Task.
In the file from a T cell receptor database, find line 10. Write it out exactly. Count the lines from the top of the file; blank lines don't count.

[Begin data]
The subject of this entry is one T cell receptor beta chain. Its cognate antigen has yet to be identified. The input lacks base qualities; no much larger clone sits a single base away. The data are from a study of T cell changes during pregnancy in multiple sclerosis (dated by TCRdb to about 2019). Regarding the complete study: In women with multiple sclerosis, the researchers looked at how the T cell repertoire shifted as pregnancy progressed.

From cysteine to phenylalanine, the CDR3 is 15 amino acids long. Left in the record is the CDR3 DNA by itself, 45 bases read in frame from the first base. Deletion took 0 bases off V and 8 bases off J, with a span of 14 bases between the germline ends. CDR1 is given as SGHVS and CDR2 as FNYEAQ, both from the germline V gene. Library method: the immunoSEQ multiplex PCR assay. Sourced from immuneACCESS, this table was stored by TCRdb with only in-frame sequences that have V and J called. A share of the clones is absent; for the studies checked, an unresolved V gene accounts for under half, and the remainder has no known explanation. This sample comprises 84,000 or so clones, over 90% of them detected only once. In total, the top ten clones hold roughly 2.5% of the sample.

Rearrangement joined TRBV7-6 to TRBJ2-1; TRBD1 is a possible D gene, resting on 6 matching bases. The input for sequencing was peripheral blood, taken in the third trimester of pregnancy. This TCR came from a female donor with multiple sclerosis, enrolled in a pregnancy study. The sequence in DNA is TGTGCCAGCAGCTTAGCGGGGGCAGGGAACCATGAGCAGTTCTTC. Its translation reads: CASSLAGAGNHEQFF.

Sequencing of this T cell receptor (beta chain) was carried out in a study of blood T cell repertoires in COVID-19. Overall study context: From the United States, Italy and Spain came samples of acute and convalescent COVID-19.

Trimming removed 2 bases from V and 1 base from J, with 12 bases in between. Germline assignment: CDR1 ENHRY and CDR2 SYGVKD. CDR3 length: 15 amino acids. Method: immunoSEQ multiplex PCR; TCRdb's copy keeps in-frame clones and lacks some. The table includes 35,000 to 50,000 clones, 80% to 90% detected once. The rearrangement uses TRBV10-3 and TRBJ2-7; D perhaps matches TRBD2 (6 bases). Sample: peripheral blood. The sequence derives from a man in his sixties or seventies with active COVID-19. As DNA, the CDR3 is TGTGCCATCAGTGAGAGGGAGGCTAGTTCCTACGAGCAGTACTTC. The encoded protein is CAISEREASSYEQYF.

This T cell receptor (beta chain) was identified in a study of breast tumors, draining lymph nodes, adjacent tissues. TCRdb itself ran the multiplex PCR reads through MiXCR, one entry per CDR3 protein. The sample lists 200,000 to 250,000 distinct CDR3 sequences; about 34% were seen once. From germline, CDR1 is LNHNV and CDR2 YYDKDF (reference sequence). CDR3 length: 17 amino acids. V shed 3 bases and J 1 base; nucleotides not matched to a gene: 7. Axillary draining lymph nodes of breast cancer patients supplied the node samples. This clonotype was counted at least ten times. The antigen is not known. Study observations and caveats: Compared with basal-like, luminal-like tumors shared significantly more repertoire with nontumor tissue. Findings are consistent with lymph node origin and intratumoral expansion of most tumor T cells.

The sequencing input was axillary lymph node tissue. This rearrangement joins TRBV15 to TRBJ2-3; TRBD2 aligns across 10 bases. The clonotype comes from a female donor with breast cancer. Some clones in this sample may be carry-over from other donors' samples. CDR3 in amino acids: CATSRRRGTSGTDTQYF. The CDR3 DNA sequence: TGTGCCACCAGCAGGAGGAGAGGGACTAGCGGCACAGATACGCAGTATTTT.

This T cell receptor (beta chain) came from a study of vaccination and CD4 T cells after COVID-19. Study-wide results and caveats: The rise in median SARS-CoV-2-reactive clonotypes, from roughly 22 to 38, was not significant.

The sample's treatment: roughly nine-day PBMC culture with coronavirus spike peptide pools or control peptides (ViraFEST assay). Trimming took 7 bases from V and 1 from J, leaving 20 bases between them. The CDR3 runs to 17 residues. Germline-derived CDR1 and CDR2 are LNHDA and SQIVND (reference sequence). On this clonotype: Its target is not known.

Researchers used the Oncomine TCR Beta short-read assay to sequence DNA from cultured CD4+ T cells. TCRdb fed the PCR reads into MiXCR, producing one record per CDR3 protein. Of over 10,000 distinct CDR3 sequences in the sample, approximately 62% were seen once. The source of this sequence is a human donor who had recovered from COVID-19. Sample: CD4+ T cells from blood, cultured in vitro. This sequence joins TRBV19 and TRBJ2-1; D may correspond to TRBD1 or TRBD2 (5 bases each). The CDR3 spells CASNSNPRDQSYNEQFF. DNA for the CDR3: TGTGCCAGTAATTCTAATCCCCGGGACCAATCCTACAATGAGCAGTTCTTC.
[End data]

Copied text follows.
Researchers used the Oncomine TCR Beta short-read assay to sequence DNA from cultured CD4+ T cells. TCRdb fed the PCR reads into MiXCR, producing one record per CDR3 protein. Of over 10,000 distinct CDR3 sequences in the sample, approximately 62% were seen once. The source of this sequence is a human donor who had recovered from COVID-19. Sample: CD4+ T cells from blood, cultured in vitro. This sequence joins TRBV19 and TRBJ2-1; D may correspond to TRBD1 or TRBD2 (5 bases each). The CDR3 spells CASNSNPRDQSYNEQFF. DNA for the CDR3: TGTGCCAGTAATTCTAATCCCCGGGACCAATCCTACAATGAGCAGTTCTTC.